Croydon Radio has gone off-air, the community-run digital station having decided to leave its studio in Matthew’s Yard, off Surrey Street, after a demand for a 150 per cent rent increase.
There has been no new or live programming from the station since Friday, as instead they pump out auto-generated music selections – a sort of Tragic FM – presumably with the hope of resuming its normal schedule once new premises are located.
The latest financial crunch at the hipster “arts, cultural and creative hub” (Matthew’s Yard’s chosen descriptor, not ours), offering “a shabby industrial aesthetic” (please refer to our previous parenthetical remarks), and where you’re lucky to get change out of a tenner if you’re buying coffees for yourself and a couple of friends, has forced the rent hike for Croydon Radio, which was among the first partner organisations to move into the former warehouse when it opened in 2012.
Founded by Tim Longhurst and Tracey Rabbetts, the internet-based Croydon Radio had a roster of around 50 volunteer presenters, producers and wannabe DJs, generating an output which was both eclectic and eccentric, and attracted what can only be described as a niche audience, of fewer than 40,000 listeners in its first year.
Hoped for commercial sponsors and advertisers never seemed to materialise in any significant amounts, leaving the station without any income to pay towards the cost of its upkeep or to invest in equipment – notoriously, presenters in the early days had to shuffle the studio’s single spare microphone from guest to guest if they had more than one interviewee in the studio at the same time.
Some less-inspired programmes were quietly dropped from the schedules: a Saturday sports show that appeared to consist entirely of the presenter reading the match reports that had appeared in the previous day’s Sadvertiser somehow never caught on.
The station enjoyed audience success when the then Tory-run council effectively handed Croydon Radio the broadcast rights to Town Hall meetings, apparently without the matter ever being put out to tender. Entirely coincidentally, we are sure, and with no impact on the station’s editorial positioning, around the same time, Croydon Radio won the “Voluntary Group of the Year” category at the council-run civic awards.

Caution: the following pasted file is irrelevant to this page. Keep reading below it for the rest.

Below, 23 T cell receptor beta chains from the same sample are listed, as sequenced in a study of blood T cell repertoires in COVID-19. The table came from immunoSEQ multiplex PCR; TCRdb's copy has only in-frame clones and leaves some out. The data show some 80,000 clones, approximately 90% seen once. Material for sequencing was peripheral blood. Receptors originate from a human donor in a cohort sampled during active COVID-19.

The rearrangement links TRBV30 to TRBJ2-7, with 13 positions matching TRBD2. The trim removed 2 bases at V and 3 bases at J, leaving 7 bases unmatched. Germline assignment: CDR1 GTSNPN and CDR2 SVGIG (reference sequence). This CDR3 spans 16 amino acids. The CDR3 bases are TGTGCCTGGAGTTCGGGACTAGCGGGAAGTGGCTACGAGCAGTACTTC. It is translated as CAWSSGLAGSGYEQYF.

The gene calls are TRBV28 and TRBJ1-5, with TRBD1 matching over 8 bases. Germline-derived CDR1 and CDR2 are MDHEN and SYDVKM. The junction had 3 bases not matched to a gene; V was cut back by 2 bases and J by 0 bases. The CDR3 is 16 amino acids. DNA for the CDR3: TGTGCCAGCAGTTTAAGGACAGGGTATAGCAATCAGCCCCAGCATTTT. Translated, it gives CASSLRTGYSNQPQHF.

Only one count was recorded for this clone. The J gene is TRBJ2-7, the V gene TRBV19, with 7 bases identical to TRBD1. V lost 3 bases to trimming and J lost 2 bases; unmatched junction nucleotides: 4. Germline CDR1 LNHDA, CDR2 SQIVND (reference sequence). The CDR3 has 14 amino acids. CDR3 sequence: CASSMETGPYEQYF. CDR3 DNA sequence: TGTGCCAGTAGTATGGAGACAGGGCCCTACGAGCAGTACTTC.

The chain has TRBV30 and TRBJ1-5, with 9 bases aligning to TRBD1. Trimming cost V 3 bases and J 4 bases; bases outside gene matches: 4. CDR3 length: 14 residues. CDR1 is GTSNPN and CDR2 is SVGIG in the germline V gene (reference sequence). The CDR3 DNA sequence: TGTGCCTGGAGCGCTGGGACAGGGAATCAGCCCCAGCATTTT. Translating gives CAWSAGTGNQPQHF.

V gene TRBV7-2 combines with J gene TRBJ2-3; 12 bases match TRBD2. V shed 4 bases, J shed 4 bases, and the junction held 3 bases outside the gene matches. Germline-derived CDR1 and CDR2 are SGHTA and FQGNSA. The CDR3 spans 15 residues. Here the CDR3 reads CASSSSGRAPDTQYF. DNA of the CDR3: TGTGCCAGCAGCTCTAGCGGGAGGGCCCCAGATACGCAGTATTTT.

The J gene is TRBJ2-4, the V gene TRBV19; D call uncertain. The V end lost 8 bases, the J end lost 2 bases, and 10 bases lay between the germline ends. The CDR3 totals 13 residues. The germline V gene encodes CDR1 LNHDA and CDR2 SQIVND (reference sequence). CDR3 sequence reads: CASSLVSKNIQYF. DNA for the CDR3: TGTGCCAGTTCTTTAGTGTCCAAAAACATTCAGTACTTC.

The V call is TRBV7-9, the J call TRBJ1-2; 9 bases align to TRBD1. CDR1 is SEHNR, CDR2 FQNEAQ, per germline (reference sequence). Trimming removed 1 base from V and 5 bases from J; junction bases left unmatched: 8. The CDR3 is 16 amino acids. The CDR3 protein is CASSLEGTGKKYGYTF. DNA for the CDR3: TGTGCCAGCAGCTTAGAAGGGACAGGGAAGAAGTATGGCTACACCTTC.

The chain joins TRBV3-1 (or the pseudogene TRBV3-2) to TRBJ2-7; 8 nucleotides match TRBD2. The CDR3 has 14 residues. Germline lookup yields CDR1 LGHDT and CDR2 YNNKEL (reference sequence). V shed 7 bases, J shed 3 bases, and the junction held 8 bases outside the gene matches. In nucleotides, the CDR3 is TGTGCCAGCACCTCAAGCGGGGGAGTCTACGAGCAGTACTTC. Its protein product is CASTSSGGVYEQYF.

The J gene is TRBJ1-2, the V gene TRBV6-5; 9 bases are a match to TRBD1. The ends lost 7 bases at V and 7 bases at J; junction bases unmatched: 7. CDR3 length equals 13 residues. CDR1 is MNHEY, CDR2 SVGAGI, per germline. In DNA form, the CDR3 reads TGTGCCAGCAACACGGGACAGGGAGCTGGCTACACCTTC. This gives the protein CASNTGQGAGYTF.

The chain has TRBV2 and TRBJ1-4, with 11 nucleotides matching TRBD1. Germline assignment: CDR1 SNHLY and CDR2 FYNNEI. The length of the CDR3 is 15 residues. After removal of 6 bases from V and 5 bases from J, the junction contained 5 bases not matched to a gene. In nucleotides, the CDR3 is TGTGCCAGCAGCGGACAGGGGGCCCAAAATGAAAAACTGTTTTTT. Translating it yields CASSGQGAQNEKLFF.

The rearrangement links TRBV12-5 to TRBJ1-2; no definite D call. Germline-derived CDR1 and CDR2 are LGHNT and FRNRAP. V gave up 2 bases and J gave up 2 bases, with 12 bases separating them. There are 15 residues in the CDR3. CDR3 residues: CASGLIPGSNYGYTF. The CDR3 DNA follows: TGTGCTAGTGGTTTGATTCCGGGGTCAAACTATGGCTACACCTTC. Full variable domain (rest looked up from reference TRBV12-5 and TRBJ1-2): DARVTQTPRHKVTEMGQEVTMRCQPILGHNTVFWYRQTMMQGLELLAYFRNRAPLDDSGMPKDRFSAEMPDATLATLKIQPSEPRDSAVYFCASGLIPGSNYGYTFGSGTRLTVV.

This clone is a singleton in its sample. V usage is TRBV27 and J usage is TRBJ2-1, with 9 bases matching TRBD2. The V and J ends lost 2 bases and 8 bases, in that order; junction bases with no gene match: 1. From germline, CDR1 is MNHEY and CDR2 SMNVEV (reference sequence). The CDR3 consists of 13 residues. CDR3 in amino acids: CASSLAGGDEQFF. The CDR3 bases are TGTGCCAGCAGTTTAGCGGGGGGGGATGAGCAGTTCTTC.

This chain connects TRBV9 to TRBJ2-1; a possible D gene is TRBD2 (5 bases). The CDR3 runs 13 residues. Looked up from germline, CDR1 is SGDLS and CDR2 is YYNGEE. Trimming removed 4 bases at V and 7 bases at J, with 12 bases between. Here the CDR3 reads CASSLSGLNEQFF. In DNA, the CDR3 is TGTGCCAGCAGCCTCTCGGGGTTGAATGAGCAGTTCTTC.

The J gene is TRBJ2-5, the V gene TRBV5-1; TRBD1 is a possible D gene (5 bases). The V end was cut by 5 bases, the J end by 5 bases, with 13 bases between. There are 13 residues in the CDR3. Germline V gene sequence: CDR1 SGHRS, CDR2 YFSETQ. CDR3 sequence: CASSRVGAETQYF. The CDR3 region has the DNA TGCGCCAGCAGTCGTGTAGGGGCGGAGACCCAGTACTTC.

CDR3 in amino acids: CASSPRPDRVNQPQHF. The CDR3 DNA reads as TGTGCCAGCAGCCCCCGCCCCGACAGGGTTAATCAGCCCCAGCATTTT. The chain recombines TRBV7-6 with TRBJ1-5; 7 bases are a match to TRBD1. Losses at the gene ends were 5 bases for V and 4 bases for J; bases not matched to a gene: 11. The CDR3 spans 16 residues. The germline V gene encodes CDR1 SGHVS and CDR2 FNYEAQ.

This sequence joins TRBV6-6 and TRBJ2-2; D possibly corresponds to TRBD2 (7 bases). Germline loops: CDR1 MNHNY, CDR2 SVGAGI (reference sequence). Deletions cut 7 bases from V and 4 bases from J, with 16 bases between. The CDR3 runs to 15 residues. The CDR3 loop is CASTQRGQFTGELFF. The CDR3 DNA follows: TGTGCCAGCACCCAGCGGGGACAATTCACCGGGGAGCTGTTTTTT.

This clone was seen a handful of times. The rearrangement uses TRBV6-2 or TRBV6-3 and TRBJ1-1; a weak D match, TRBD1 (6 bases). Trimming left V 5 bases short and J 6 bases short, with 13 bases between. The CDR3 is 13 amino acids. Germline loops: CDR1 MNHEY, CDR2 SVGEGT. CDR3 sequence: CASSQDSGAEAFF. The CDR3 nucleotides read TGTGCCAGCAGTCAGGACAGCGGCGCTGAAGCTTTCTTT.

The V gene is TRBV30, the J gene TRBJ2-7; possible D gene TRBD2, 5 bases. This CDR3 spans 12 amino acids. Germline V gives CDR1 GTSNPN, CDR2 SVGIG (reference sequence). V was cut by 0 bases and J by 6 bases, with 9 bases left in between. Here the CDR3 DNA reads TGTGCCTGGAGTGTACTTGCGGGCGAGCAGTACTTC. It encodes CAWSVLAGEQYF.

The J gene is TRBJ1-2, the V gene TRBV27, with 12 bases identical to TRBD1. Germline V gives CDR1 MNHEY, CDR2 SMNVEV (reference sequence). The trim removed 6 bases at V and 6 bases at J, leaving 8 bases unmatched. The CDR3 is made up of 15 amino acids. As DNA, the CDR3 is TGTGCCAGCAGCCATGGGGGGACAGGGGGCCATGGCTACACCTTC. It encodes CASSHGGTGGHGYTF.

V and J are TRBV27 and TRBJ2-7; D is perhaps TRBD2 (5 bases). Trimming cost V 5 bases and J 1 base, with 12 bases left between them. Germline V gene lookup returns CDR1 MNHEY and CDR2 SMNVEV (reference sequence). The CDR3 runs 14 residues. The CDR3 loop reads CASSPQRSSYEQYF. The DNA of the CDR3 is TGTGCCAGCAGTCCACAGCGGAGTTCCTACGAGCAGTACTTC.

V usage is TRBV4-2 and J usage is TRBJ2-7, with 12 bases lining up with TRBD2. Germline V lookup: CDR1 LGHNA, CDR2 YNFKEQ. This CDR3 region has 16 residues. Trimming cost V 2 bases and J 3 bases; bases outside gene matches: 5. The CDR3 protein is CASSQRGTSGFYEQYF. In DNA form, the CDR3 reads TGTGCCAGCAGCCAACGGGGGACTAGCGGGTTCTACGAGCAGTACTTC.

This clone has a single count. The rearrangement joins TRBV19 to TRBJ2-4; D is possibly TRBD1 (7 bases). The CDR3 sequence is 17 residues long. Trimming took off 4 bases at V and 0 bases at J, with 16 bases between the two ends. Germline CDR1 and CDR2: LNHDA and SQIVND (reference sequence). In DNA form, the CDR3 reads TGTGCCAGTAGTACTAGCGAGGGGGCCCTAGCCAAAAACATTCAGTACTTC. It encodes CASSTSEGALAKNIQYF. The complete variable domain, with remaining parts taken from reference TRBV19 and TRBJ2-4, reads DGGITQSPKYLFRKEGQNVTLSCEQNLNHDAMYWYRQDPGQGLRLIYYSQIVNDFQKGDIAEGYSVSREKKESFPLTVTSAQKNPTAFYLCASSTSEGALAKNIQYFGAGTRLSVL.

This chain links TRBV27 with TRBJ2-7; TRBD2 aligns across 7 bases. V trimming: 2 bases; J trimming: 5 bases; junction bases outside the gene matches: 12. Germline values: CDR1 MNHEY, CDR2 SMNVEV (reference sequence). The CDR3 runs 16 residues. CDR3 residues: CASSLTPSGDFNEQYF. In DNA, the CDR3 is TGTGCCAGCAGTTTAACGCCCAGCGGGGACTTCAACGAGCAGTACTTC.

Croydon Radio’s access to this valuable content came to an end in 2014 when the new council introduced its own webcasting service.
And there have been outages before – such as when “internet café” Matthew’s Yard lost its internet access.
But there’s a sense that this time, the shutdown of programmes could be permanent, unless a new venue can be found urgently.
A notice on the station’s website states, “Sorry, there are no live shows today.” The same message is displayed for every day this week.
Inside Croydon contacted Rabbetts of Croydon Radio for comment, but she failed to respond.
According to Saif Bonar, the founder of Matthew’s Yard, the radio station had been paying less than £2,500 per year in rent since it opened.“The people behind Croydon Radio, its presenters and volunteers, worked tirelessly and passionately to do something good for Croydon without financial rewards,” Bonar told Inside Croydon. “It’s regrettable it has had to come to an end and will be a net loss for Croydon.”
Bonar said that his business had incurred “a high volume of one-off costs in the last financial year”.
“This meant that we had to review the fees they paid. As an unfunded community initiative, Croydon Radio were unable to meet the requests for the higher monthly fee and, sadly and reluctantly for both sides, they chose to vacate the space.
“The fees charged have been the same since Croydon Radio first opened and we could not absorb increased operating costs any longer.”
Bonar described the rent hike, to £500 per month, “still represents excellent value for money compared to the rocketing prices of property around Croydon town centre”, adding, “I had no choice but to do everything possible to ensure Matthew’s Yard’s finances get back on track.”
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